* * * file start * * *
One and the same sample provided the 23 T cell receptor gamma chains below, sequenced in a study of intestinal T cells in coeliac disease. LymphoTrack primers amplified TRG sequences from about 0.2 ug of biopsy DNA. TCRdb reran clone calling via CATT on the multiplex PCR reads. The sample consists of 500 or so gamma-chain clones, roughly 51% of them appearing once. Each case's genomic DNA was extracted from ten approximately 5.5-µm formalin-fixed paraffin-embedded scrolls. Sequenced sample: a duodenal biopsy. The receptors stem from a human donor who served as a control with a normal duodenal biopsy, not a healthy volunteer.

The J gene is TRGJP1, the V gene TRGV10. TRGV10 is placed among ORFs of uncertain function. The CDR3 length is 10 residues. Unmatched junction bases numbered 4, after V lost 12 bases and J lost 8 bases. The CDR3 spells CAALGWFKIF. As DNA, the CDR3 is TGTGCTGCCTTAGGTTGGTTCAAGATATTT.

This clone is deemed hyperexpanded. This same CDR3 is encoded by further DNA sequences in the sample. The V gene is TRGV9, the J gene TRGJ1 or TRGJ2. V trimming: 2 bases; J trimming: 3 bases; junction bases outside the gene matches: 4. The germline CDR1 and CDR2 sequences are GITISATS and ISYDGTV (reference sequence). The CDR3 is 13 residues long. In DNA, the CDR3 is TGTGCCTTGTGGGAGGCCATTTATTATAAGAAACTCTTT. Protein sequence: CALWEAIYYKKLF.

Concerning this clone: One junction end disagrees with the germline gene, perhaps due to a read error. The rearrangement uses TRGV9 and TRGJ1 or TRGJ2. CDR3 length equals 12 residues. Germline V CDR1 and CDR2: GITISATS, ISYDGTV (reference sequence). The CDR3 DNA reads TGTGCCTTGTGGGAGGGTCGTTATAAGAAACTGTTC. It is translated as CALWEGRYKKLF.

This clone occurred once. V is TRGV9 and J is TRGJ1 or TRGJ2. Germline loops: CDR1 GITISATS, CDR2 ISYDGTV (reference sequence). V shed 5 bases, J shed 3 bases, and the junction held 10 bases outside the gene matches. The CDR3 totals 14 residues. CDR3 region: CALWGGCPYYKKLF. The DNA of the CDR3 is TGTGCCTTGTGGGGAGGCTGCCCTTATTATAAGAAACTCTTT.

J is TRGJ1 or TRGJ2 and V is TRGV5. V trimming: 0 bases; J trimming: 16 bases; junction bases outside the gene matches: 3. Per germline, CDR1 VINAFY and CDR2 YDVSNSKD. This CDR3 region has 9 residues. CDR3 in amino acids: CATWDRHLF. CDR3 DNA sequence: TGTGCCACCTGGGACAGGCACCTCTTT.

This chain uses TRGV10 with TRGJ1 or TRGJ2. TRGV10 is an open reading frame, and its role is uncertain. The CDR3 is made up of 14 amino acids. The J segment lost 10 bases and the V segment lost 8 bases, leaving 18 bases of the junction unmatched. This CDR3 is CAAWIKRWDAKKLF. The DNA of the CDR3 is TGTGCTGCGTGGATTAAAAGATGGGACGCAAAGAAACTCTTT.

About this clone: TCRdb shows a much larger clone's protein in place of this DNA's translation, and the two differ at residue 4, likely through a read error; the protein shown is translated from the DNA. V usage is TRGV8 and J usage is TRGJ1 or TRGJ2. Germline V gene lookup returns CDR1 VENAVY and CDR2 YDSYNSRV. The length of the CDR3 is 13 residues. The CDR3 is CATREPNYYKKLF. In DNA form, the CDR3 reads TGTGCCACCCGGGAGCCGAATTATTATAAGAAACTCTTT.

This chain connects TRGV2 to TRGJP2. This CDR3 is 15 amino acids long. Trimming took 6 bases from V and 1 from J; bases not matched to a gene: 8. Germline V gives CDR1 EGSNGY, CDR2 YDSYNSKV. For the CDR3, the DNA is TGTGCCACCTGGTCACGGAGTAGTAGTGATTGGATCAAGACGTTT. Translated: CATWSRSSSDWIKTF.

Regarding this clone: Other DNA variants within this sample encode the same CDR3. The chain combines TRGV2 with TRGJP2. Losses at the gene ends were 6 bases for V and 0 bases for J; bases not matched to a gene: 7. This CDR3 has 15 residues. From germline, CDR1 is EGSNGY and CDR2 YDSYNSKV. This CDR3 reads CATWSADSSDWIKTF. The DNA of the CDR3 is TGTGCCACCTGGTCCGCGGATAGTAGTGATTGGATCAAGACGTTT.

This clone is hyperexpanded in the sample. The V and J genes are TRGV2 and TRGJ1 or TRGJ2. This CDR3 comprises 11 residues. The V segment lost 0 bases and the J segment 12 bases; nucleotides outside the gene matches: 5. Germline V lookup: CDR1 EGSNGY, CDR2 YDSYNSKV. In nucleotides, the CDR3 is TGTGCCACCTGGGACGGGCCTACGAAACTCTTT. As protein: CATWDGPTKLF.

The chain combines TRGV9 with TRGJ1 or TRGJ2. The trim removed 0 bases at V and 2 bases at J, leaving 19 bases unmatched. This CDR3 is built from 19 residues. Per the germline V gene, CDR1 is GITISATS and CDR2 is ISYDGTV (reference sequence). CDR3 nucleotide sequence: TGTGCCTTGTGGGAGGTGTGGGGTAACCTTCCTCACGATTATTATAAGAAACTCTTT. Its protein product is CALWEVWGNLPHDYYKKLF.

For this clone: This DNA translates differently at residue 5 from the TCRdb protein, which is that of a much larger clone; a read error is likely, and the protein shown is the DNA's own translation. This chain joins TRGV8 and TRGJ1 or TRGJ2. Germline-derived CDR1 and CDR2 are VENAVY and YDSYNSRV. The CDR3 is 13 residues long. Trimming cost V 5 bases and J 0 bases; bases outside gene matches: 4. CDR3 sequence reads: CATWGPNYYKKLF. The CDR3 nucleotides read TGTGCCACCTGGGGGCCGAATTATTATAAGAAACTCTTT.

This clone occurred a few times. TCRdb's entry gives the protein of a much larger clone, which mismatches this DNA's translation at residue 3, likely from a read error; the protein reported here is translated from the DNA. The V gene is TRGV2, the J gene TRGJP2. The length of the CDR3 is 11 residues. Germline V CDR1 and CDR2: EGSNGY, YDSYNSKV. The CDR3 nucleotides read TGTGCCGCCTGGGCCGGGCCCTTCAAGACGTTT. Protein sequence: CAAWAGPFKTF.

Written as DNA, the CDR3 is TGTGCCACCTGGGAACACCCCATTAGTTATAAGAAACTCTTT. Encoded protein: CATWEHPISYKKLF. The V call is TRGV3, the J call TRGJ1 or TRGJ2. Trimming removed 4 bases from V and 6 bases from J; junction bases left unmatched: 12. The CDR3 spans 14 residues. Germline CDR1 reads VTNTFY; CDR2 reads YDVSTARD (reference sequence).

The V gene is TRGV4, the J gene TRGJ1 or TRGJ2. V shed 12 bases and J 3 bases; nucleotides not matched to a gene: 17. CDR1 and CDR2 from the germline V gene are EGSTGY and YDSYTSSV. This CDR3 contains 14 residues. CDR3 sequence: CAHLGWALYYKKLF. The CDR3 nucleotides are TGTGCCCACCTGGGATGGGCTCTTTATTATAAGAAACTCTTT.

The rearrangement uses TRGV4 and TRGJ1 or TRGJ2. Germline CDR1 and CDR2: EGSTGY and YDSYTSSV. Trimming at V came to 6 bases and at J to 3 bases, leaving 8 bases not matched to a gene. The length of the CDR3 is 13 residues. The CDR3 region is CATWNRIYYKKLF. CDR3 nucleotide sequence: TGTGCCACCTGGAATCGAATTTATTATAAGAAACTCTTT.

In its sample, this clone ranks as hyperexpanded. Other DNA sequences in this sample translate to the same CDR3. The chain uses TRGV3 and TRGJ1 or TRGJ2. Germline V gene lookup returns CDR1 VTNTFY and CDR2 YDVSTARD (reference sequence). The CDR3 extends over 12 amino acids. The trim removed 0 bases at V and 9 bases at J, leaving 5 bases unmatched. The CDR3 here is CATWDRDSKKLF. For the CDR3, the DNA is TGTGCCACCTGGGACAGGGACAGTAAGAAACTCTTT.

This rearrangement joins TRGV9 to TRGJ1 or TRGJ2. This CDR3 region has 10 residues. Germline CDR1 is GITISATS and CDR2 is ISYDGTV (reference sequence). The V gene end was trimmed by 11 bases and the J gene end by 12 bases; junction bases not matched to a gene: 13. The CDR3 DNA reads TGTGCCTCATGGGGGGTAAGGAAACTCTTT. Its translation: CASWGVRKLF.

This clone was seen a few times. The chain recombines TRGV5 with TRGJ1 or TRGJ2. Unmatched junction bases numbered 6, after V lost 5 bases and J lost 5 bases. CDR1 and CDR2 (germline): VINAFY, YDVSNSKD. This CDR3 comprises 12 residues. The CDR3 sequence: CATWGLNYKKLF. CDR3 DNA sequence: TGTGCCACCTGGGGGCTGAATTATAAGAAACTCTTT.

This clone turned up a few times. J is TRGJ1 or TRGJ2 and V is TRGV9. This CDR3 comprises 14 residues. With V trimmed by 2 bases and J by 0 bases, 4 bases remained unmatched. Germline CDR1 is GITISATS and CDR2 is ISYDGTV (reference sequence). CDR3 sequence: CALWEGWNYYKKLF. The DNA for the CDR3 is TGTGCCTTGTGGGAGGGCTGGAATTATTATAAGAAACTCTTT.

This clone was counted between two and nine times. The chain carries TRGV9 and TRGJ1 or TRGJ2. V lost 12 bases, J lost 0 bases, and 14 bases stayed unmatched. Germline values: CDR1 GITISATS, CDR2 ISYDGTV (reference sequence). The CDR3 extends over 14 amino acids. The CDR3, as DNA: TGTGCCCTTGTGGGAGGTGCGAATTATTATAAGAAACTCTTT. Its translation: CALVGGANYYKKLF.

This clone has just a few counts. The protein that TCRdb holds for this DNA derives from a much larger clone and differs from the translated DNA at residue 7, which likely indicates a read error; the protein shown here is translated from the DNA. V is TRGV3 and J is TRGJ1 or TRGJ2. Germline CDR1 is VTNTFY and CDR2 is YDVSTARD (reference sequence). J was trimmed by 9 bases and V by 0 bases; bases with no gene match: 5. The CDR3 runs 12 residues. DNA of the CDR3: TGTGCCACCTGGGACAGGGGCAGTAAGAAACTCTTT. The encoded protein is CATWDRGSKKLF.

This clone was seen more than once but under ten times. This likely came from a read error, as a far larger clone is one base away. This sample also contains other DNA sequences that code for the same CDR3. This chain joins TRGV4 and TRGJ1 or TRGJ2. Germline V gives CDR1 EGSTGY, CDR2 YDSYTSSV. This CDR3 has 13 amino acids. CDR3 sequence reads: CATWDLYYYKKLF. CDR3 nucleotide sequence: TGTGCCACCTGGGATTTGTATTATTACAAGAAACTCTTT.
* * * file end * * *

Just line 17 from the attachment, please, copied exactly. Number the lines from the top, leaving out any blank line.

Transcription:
The rearrangement uses TRGV4 and TRGJ1 or TRGJ2. Germline CDR1 and CDR2: EGSTGY and YDSYTSSV. Trimming at V came to 6 bases and at J to 3 bases, leaving 8 bases not matched to a gene. The length of the CDR3 is 13 residues. The CDR3 region is CATWNRIYYKKLF. CDR3 nucleotide sequence: TGTGCCACCTGGAATCGAATTTATTATAAGAAACTCTTT.